I’ve already talked about cameras being put everywhere. Do you know that the powers that be are trying to introduce new “security” measures that the public has not yet seen? At my place of employment I saw retinal scanners being demonstrated. This would be a better way of identifying people than fingerprints because they can be used from a distance. Think Minority Report. But do you know what’s stopping them? It isn’t so much the technology as it is the public backlash. They admitted people do not like these things. Well, how do you get people to like them? You force people to use similar measures like what the TSA is doing, and get them used to it. Over time, being used to less privacy will quell the fire that would be shown today.

Alright, if you aren’t already convinced you probably never will be. If this is the case, you better leave a comment and say why, dammit! 🙂

Now, what would I like to see done by the TSA?

  1. Stop the use of the AIT machines
  2. Stop the enhanced pat downs
  3. Implement behavioral screening from trained law enforcement officers (TSA officers are really just rent-a-cops), like we have at our borders

And finally, if you’re interested, what can you do?

Well first, Ron Paul has introduced new legislation in the form of HR 6416 that would stop all of this quite assuredly. If you want to read the bill, it is very short:

“No law of the United States shall be construed to confer any immunity for a Federal employee or agency or any individual or entity that receives Federal funds, who subjects an individual to any physical contact (including contact with any clothing the individual is wearing), x-rays, or millimeter waves, or aids in the creation of or views a representation of any part of a individual’s body covered by clothing as a condition for such individual to be in an airport or to fly in an aircraft. The preceding sentence shall apply even if the individual or the individual’s parent, guardian, or any other individual gives consent.”

Please call your Representative and tell them to support this bill! I will be doing so, perhaps today. (I gotta figure out how that works first. Never have called in for anything before.)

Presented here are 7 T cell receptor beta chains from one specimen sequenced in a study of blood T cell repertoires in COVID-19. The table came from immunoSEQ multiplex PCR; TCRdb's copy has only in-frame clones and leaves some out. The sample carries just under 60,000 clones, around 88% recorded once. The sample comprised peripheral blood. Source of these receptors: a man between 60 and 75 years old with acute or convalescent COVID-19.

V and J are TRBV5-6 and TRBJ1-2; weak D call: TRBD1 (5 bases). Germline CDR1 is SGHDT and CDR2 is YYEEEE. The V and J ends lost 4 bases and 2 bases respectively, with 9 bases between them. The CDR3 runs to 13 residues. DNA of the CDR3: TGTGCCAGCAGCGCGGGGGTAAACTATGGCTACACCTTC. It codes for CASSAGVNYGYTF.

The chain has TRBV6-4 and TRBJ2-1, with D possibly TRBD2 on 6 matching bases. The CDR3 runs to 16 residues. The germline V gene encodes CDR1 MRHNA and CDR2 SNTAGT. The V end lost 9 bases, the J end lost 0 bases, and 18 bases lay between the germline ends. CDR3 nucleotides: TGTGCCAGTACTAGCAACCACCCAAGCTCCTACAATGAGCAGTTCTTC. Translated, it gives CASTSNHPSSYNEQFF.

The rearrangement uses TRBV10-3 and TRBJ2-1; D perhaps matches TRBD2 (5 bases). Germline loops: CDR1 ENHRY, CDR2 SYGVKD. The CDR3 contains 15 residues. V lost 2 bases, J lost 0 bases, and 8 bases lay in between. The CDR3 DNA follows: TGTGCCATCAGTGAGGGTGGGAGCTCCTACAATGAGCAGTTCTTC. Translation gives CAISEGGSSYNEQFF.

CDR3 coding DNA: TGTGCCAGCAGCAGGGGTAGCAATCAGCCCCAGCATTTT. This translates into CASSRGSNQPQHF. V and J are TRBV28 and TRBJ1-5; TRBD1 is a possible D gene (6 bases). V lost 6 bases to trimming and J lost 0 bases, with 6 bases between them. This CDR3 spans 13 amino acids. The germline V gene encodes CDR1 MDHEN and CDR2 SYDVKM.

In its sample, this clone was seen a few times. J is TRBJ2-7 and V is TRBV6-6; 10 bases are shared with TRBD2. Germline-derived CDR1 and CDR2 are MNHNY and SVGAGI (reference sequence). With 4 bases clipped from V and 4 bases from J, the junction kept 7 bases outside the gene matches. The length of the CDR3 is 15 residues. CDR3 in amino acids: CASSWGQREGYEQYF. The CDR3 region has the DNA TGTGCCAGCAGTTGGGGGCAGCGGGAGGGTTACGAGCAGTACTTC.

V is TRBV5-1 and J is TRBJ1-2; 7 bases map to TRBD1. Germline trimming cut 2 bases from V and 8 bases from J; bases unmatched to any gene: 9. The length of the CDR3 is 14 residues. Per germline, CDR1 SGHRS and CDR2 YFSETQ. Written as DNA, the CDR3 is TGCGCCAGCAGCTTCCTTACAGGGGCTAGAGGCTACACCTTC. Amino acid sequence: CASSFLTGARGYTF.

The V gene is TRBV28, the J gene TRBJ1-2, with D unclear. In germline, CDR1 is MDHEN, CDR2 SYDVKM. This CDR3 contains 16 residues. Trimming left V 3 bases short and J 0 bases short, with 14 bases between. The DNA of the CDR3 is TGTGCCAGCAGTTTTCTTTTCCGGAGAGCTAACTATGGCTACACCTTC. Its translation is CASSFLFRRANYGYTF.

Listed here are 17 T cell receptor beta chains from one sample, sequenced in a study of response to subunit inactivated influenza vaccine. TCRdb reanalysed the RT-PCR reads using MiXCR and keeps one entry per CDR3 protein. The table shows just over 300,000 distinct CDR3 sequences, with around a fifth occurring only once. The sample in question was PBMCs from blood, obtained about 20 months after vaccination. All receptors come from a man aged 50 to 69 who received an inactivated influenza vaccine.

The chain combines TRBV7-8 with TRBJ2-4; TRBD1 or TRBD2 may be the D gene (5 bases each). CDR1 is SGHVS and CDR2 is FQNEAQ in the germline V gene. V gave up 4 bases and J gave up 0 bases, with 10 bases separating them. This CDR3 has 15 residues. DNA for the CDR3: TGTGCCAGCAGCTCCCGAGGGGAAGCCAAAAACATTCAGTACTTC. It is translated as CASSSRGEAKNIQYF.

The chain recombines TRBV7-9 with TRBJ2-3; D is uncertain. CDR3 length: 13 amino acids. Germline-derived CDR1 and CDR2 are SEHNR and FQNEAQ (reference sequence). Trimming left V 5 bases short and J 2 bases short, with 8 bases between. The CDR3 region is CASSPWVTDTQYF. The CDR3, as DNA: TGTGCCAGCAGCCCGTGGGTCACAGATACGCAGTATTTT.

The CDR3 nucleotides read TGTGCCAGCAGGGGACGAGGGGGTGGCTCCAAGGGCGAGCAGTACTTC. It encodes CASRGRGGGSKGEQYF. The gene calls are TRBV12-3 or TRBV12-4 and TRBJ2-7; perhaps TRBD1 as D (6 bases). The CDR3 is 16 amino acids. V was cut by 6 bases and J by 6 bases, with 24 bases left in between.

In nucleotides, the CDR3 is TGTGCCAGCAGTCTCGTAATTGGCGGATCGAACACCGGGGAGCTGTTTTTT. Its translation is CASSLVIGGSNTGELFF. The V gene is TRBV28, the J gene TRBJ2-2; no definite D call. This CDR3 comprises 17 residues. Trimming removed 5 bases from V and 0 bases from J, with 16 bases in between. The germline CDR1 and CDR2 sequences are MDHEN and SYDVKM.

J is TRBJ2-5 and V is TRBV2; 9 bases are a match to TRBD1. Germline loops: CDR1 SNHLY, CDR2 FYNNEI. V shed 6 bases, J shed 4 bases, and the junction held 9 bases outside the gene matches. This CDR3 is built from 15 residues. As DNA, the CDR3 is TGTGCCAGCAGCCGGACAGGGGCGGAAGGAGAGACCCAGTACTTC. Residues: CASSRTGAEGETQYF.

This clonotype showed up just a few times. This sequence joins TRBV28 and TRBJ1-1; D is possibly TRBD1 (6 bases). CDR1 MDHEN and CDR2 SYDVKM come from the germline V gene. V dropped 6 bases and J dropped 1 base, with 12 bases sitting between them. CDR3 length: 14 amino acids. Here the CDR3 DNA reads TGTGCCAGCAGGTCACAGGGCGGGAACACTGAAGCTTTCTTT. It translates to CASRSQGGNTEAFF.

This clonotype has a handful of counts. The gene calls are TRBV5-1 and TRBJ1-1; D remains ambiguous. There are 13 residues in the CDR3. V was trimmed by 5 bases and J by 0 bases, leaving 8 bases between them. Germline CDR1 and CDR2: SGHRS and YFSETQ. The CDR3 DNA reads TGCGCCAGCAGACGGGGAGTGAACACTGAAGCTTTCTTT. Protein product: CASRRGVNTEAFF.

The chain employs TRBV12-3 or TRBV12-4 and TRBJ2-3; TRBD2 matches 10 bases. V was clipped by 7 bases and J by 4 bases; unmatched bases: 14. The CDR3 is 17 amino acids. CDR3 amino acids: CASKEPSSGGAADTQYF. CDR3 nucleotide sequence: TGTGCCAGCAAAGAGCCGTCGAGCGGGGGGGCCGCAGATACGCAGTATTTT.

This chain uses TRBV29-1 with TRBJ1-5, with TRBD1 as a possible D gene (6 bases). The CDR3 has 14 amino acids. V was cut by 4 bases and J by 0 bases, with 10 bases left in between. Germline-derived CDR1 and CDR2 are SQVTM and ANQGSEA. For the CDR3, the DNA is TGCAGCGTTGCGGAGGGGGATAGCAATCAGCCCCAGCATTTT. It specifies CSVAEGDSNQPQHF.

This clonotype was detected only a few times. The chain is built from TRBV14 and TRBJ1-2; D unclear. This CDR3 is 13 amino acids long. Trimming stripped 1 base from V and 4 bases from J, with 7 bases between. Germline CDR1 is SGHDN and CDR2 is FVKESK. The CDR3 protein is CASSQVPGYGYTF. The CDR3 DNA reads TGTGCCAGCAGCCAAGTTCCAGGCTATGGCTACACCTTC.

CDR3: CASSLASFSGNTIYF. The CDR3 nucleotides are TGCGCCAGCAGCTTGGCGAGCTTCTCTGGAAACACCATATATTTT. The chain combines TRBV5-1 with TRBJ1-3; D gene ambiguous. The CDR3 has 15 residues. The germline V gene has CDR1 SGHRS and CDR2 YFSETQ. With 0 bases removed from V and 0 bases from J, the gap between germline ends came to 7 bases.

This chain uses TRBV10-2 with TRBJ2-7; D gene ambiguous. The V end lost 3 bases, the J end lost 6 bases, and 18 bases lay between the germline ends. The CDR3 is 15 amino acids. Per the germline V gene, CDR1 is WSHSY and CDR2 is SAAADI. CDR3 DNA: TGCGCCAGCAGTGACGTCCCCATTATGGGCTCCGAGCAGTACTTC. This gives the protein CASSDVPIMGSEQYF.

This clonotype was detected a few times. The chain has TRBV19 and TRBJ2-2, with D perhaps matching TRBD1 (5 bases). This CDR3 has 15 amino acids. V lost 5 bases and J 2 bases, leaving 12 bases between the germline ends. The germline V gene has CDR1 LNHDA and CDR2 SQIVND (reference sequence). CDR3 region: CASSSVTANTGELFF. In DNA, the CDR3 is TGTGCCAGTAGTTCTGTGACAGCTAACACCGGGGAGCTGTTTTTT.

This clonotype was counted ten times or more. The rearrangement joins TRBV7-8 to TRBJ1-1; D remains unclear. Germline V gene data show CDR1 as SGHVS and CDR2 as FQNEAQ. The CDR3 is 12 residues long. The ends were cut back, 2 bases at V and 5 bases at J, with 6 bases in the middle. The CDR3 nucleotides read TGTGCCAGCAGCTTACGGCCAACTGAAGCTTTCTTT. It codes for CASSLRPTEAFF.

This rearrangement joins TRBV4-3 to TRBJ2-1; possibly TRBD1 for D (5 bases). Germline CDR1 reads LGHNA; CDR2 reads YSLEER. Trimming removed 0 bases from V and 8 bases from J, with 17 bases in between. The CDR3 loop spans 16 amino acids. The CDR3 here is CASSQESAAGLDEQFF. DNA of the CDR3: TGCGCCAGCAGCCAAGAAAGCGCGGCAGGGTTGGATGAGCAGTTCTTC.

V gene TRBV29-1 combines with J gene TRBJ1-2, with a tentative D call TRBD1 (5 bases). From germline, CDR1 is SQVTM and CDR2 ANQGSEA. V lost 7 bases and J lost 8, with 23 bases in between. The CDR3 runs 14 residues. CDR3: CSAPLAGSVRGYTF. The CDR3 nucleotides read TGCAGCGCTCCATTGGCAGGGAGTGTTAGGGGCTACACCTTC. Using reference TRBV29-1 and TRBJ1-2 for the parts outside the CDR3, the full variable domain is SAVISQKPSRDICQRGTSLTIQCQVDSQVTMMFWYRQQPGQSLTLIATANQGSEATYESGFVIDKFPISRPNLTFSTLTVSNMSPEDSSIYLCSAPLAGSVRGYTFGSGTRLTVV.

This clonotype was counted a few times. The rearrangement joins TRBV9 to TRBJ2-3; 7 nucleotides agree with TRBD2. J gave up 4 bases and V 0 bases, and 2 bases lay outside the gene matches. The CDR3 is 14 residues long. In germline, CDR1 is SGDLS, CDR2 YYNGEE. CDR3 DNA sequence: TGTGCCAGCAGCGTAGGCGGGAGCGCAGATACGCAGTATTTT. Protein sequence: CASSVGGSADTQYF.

Second, you can sign this online petition to stop the scans.

Finally, you can participate in National Opt-Out day. It is officially November 24th, but any time you go to the airport you can opt to not get the full body scan. Do this to show people that it is possible to step up for your freedoms! And if you want extra credit, when you get the enhanced pat down, make some loud sexual noises to make the TSA scumbag uncomfortable. If anybody looks at you funny, recommend that they get a pat down from that agent, as they give a good rub!

I greatly appreciate your support on this issue. Feel free to share this post on facebook or twitter, email it to your friends and family, or just be a voice for freedom and privacy in your daily lives with the knowledge you have gained. If you don’t want to associate yourself or this message with my other posts, I do not mind if you just copy/paste the text into an email or something and send that. I just want the word out.

~peace, RR

I welcome comments and suggestions. Comments can go below, suggestions to radiantreason[at]gmail[dot]com 🙂

Another odd argument for the existence of God is what I like to call “objective beauty,” though the actual argument might be called the “argument from beauty.” Not sure.

While not normally phrased in the form of a logical argument like it is in the Wikipedia article I linked above, you do get the sense from religious people that this is a reason they believe. How you normally hear it phrased is something like “Works of art like Michelangelo’s Sistine Chapel, Dante’s Divine Comedy, and Bach’s music could not have been done without faith in God. Not only are these works a testament to the greatness (and existence) of God, but if we take God away we will lose this part of us and regret it.”

Right away you can see that there is a major assumption that is not necessarily granted. If you argue this, you are assuming that these works are not only recognized as beautiful, but are actually thought of as beautiful by anyone who sees them. (To deny this is to deny that every person has a “God shaped hole to fill” and opens up a whole mess of problems.)